Probe: A Game Dev Experience – PS4 Review


There’s plenty about games development that fascinates me. Even working in small teams, there’s an air of luck and circumstance that comes together that bring a game to fruition. I’ll never be technically gifted enough to make something myself but there’s tools available to give me just a taste of that workload. Probe: A Game Dev Experience attempts to be a glimpse into how complicated projects are made. Unfortunately, it comes off feeling too slight and a little misguided.

Developed by Voxel Labs, this educational product is aimed at prospective students. Under the PS Talents programme, Probe: A Game Dev Experience links you to online resources to take any potential interest further. It’s an neat concept and does offer the opportunity for students to learn more about game development. Unfortunately, the game itself doesn’t really do a lot for the cause.

Probe: A Game Dev Experience has an interesting presentation to it. There’s plenty of colour and the staff all look nicely stylised. It represents a relatively small team well and they all look individual enough to tell apart. That’s kind of crucial when you’re moving from person to person. It’s certainly an idealised glance at a working studio with mentions of crunch being skirted away but I see this game more as an wafer-thin advert for the industry.

When the game does allow you to work, the areas populate in a stylish way that really appeals to me. It’s almost generated brick by brick and emerges from a Tron-like ether. It’s nice to witness, even if it does just lead you to a very simple exercise. There are three sections in total. Art, tasks you with creating characters from pre-fabricated assets. You have a little creativity in terms of what to place where but you’re confined to a skeletal frame. Once that’s all decorated, you’re on to the next model. The lighting section asks you to like a few scenes using different light elements whilst the artificial intelligence exercises task you with some simple logic loops.

These could be more compelling if I was given more context. Rendering light is effectively using maths to replicate the real physics of light. It’s a deep and complicated process and it’s one game developers have become really good at faking over the years. How each exercise is presented is so bare-bones that it makes me wonder just what Probe: A Game Dev Experience is trying to sell.

Every challenge is presented as a problem the game developers need your help with but there is no real background, nuance or weight to it. You make the thing, you’re thanked and you’re on to the next thing. For an educational eye-opener, it’s not keen on telling you much.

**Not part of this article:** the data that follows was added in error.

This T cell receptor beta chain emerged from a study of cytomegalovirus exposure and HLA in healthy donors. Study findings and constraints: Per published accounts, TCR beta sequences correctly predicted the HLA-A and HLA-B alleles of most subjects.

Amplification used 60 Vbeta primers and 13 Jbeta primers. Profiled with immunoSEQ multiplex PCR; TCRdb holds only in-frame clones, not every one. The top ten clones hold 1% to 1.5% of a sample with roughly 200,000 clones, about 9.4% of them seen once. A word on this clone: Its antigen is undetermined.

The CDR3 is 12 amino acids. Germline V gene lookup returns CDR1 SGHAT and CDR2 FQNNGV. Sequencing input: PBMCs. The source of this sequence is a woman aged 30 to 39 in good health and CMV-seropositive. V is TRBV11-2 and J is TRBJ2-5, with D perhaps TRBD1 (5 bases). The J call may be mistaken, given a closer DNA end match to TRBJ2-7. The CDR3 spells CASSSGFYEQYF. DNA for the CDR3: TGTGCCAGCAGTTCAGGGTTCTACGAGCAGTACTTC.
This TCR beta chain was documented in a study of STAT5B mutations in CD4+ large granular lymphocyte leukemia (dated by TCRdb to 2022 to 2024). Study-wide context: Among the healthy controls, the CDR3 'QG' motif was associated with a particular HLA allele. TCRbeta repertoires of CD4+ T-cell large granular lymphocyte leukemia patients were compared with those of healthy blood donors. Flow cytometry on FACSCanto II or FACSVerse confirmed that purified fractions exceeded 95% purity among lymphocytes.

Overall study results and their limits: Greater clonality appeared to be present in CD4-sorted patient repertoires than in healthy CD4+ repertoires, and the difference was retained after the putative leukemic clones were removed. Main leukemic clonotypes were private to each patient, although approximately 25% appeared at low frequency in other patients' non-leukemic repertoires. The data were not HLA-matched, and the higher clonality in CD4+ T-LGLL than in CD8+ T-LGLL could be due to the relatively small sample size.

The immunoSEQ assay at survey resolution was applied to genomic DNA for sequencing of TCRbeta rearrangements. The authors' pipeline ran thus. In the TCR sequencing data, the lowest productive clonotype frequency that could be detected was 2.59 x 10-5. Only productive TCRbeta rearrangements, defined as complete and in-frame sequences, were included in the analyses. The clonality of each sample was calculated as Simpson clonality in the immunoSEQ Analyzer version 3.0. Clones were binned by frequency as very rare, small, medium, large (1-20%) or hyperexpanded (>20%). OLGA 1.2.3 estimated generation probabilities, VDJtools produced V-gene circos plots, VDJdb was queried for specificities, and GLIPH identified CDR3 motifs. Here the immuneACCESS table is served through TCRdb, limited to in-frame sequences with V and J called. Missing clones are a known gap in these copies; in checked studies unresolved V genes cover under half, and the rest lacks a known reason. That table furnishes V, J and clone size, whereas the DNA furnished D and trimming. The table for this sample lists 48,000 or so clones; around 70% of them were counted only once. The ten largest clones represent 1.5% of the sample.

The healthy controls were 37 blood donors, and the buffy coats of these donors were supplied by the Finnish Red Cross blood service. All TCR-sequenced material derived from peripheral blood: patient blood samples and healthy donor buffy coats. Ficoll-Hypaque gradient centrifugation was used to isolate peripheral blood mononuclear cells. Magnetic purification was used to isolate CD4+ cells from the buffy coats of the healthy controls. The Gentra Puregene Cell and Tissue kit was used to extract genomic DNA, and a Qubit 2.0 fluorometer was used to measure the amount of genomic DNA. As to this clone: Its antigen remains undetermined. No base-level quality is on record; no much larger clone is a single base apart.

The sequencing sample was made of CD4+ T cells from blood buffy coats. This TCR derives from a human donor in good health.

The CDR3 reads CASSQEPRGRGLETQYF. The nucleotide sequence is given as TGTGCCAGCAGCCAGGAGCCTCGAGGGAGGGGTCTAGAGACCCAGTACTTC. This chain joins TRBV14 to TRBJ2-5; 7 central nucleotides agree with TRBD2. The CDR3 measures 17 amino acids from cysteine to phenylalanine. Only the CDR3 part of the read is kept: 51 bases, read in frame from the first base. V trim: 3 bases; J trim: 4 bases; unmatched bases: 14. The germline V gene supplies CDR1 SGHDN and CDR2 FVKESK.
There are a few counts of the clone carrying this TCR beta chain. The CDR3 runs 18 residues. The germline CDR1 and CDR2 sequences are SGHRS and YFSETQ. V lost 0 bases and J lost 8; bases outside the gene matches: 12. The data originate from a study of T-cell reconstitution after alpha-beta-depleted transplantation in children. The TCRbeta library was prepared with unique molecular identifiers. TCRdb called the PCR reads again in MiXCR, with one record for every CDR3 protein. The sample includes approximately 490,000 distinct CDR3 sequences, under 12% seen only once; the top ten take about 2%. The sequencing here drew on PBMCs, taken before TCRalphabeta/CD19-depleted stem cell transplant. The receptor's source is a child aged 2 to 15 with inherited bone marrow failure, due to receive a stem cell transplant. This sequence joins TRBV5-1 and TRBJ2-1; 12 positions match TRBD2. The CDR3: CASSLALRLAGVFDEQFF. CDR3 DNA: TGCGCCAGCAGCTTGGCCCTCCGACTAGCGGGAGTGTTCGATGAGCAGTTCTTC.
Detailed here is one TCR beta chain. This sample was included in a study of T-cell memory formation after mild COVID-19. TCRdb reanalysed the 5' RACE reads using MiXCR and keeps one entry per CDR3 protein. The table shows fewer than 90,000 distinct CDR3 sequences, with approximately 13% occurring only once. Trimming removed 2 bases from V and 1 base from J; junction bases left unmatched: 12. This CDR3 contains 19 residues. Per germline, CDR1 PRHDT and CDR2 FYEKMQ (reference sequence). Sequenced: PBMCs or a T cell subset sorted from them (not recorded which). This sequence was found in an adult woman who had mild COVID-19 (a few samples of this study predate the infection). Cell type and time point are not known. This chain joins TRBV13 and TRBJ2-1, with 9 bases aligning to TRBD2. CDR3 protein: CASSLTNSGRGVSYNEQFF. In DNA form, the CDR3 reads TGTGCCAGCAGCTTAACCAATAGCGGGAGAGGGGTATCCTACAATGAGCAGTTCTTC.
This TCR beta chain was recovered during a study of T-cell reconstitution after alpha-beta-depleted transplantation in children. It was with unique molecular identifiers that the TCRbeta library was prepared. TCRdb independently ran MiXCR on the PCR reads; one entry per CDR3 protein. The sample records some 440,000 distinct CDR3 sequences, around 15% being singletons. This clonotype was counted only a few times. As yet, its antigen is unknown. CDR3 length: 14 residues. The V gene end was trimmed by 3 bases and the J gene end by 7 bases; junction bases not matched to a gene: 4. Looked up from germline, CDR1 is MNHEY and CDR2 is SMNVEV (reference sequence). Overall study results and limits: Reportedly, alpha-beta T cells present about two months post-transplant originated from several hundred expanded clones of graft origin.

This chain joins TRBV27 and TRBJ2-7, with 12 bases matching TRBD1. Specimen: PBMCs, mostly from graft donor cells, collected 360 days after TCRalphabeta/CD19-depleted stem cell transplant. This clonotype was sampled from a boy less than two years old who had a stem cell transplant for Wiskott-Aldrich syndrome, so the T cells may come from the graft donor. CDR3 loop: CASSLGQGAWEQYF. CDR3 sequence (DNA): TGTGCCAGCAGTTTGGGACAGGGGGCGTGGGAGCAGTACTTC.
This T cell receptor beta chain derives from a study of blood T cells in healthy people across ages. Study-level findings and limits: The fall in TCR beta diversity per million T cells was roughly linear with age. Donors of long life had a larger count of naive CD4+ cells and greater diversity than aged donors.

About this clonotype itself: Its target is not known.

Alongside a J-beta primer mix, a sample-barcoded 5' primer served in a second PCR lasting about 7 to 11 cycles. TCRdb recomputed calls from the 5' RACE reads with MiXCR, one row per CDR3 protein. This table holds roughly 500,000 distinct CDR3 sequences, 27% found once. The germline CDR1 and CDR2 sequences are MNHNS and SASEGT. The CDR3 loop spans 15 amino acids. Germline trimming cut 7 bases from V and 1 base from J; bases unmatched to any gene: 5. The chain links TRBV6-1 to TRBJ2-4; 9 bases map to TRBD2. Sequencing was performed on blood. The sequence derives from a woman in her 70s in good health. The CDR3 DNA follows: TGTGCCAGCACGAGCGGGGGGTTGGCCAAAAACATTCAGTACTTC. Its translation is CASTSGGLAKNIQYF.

Interaction with Probe: A Game Dev Experience are predominantly motion-controlled. It was designed with PSVR in mind but those without a headset can get by with a DualShock 4. As a result, you’re moving the controller and the light bar on your pad is being used to track your movements. It works, although it feels fairly clumsy. It was probably down to my setup but I needed to re-centre my position plenty of times. You do have a reliable pointer that keeps your position well but it can feel cumbersome, especially when dealing with depth.

Thankfully, the simplicity of the tasks mean you’re not held up too much. There’s enough feedback to keep you moving as points of interest and objectives draw your attention right to them. I’ve had one curious glitch where the cow used for the artificial intelligence sections spawned outside the map but a quick restart fixed that. Whilst the controls weren’t too my liking, they didn’t impede what is essentially a boiled down, slim interactable. You can see it all very quickly with no incentive to replay.

There’s plenty of missed opportunities here. I do find the representation of a small team to be enticing. There’s dozens of people in the office that all look hard at work. Unfortunately, your interactions with them feel flat. I’d like to know their jobs, what do they focus on, backgrounds or anything just to get a better feel of game development. As it is, the more intriguing aspects of Probe: A Game Dev Experience is locked away behind registering on a mailing list.

I’m not entirely sure who would benefit from Probe: A Game Dev Experience. The three elements of lighting, art and artificial intelligence are explained in some rather basic terms. For a product that links to educational materials, it’s too simple for the students they’d be looking to recruit. It’s perhaps too complicated to interest a younger audience.

Probe: A Game Dev Experience
3 Overall
Pros
+ Presented well with some visual flourishes.
+ Tasks are real simple and easy to grasp.
+ Links to some more worthwhile educational resources.
Cons
- Does very little to contextualise and educate you on game development.
- The motion controls can feel cumbersome.
- Too small and simple to sell the industry to their intended student audience.
Summary
Probe: A Game Dev Experience criminally undersells it's own industry. Whilst I did struggle with the motion controls, the tasks I was given were basic and over fairly quickly. It's the lack of context that troubles me. Adding lighting to a scene or AI to a character is fine if I know why I was doing it. For an education product, it doesn't sprinkle any interesting insights about the workings under the hood. It's far too simple for it's own good.


About Mike

Mike gets all the racing games because he understands that stuff even though he doesn't drive.

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